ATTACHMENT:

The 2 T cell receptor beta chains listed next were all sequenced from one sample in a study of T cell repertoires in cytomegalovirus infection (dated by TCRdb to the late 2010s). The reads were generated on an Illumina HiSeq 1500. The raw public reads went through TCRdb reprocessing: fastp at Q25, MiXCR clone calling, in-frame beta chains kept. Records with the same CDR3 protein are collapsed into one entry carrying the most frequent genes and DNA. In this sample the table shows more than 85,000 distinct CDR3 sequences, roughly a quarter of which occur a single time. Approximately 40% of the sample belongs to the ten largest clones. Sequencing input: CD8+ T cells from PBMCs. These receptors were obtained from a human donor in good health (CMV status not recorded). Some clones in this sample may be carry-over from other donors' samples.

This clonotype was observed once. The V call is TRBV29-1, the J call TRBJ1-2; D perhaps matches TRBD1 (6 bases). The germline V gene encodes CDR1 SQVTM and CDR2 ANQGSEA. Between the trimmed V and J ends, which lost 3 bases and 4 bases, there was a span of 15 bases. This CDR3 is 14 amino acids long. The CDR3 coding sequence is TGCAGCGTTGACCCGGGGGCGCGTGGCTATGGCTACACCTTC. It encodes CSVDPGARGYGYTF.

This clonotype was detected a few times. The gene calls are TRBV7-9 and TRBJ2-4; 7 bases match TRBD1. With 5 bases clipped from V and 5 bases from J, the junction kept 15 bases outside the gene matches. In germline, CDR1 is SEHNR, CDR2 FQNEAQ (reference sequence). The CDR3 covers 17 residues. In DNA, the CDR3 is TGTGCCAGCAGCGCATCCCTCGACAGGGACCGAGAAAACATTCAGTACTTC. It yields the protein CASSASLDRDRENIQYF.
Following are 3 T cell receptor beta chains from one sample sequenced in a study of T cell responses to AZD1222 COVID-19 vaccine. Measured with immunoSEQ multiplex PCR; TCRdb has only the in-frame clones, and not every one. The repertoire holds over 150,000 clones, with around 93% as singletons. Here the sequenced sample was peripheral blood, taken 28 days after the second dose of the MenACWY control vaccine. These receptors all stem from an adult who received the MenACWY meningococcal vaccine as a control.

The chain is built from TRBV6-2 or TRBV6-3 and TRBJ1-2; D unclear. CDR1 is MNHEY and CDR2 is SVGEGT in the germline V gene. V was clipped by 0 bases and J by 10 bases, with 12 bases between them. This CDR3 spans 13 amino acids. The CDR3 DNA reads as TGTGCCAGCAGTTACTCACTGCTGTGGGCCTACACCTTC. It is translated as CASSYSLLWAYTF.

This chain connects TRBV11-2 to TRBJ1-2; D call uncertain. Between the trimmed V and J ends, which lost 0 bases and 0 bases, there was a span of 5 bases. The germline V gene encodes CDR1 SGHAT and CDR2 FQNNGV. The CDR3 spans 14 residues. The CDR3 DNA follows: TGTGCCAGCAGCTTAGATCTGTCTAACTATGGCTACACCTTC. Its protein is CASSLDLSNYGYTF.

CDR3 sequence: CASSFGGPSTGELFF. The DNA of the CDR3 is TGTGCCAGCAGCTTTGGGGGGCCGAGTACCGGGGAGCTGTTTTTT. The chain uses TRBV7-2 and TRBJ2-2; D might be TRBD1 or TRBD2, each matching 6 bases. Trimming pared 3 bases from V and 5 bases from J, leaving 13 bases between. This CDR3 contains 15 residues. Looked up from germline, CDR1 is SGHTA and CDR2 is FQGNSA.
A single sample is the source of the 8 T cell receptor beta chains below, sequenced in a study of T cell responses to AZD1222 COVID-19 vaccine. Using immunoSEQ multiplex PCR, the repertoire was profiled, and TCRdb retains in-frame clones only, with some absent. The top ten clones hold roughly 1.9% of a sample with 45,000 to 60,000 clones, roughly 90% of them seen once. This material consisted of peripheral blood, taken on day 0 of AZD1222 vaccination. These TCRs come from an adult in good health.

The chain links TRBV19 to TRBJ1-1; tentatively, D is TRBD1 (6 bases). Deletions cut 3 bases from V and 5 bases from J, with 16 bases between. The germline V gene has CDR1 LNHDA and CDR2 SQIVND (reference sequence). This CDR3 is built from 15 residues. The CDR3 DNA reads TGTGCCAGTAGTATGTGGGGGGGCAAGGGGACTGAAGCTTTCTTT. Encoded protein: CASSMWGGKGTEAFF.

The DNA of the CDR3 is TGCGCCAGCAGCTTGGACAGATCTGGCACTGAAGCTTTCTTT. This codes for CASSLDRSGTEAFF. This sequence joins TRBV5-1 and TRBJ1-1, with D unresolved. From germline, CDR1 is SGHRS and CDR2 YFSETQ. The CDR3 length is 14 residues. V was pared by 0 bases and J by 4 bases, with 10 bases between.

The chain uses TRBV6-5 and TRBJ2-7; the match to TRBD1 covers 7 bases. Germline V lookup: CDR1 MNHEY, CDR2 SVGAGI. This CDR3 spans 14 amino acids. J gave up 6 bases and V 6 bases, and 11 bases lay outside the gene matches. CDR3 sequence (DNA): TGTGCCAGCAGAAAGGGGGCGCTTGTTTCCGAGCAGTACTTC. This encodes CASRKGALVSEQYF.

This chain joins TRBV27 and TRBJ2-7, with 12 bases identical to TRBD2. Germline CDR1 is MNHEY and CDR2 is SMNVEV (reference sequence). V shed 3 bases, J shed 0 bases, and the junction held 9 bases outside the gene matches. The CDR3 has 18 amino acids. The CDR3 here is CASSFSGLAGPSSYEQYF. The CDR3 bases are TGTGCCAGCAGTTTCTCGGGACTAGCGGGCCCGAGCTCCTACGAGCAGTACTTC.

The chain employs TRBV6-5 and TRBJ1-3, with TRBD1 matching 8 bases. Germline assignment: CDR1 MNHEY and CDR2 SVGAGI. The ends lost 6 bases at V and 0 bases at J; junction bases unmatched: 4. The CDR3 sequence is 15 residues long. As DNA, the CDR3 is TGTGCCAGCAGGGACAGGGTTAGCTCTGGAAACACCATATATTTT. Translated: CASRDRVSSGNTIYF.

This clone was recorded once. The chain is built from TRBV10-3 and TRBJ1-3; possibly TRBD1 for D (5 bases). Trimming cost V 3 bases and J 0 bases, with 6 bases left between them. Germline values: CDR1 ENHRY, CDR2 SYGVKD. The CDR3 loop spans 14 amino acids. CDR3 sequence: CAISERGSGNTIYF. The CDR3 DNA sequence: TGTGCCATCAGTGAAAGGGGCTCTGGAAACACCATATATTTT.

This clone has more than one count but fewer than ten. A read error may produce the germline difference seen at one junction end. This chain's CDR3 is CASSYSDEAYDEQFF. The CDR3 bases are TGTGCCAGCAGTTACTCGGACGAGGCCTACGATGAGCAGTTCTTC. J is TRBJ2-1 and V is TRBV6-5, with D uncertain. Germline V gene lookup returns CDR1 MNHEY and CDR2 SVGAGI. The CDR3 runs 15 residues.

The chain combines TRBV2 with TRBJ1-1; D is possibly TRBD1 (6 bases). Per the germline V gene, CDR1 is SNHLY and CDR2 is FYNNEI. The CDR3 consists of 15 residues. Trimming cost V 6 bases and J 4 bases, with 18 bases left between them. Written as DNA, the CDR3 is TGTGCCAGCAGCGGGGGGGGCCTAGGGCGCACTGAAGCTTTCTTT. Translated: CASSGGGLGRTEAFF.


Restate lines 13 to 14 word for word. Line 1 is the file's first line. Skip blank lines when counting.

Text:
The chain employs TRBV6-5 and TRBJ1-3, with TRBD1 matching 8 bases. Germline assignment: CDR1 MNHEY and CDR2 SVGAGI. The ends lost 6 bases at V and 0 bases at J; junction bases unmatched: 4. The CDR3 sequence is 15 residues long. As DNA, the CDR3 is TGTGCCAGCAGGGACAGGGTTAGCTCTGGAAACACCATATATTTT. Translated: CASRDRVSSGNTIYF.

This clone was recorded once. The chain is built from TRBV10-3 and TRBJ1-3; possibly TRBD1 for D (5 bases). Trimming cost V 3 bases and J 0 bases, with 6 bases left between them. Germline values: CDR1 ENHRY, CDR2 SYGVKD. The CDR3 loop spans 14 amino acids. CDR3 sequence: CAISERGSGNTIYF. The CDR3 DNA sequence: TGTGCCATCAGTGAAAGGGGCTCTGGAAACACCATATATTTT.